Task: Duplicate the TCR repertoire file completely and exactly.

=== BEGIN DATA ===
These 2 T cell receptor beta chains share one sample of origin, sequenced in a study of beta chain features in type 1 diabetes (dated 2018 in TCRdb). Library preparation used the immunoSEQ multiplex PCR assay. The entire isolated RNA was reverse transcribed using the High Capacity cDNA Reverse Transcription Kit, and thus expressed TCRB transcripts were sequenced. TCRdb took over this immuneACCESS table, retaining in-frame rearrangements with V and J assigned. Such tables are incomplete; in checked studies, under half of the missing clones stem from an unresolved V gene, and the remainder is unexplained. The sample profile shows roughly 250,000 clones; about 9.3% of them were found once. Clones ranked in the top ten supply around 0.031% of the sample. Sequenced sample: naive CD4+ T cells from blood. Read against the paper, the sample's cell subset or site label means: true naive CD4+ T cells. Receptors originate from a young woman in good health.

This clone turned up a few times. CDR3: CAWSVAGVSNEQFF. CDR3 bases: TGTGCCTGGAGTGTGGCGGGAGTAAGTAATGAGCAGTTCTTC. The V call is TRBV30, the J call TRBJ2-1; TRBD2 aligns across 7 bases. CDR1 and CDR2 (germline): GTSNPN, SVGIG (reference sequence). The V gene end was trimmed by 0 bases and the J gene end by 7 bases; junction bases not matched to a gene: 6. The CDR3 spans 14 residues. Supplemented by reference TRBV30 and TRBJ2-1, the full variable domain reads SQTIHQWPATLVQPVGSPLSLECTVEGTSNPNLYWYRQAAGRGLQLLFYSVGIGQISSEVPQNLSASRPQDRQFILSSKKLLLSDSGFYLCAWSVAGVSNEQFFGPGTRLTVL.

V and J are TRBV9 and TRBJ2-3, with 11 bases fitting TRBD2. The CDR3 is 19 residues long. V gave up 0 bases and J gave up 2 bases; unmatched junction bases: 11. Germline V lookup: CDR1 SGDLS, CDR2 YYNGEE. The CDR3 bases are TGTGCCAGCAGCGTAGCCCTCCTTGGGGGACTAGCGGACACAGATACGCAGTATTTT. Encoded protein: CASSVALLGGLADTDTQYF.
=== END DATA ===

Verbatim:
These 2 T cell receptor beta chains share one sample of origin, sequenced in a study of beta chain features in type 1 diabetes (dated 2018 in TCRdb). Library preparation used the immunoSEQ multiplex PCR assay. The entire isolated RNA was reverse transcribed using the High Capacity cDNA Reverse Transcription Kit, and thus expressed TCRB transcripts were sequenced. TCRdb took over this immuneACCESS table, retaining in-frame rearrangements with V and J assigned. Such tables are incomplete; in checked studies, under half of the missing clones stem from an unresolved V gene, and the remainder is unexplained. The sample profile shows roughly 250,000 clones; about 9.3% of them were found once. Clones ranked in the top ten supply around 0.031% of the sample. Sequenced sample: naive CD4+ T cells from blood. Read against the paper, the sample's cell subset or site label means: true naive CD4+ T cells. Receptors originate from a young woman in good health.

This clone turned up a few times. CDR3: CAWSVAGVSNEQFF. CDR3 bases: TGTGCCTGGAGTGTGGCGGGAGTAAGTAATGAGCAGTTCTTC. The V call is TRBV30, the J call TRBJ2-1; TRBD2 aligns across 7 bases. CDR1 and CDR2 (germline): GTSNPN, SVGIG (reference sequence). The V gene end was trimmed by 0 bases and the J gene end by 7 bases; junction bases not matched to a gene: 6. The CDR3 spans 14 residues. Supplemented by reference TRBV30 and TRBJ2-1, the full variable domain reads SQTIHQWPATLVQPVGSPLSLECTVEGTSNPNLYWYRQAAGRGLQLLFYSVGIGQISSEVPQNLSASRPQDRQFILSSKKLLLSDSGFYLCAWSVAGVSNEQFFGPGTRLTVL.

V and J are TRBV9 and TRBJ2-3, with 11 bases fitting TRBD2. The CDR3 is 19 residues long. V gave up 0 bases and J gave up 2 bases; unmatched junction bases: 11. Germline V lookup: CDR1 SGDLS, CDR2 YYNGEE. The CDR3 bases are TGTGCCAGCAGCGTAGCCCTCCTTGGGGGACTAGCGGACACAGATACGCAGTATTTT. Encoded protein: CASSVALLGGLADTDTQYF.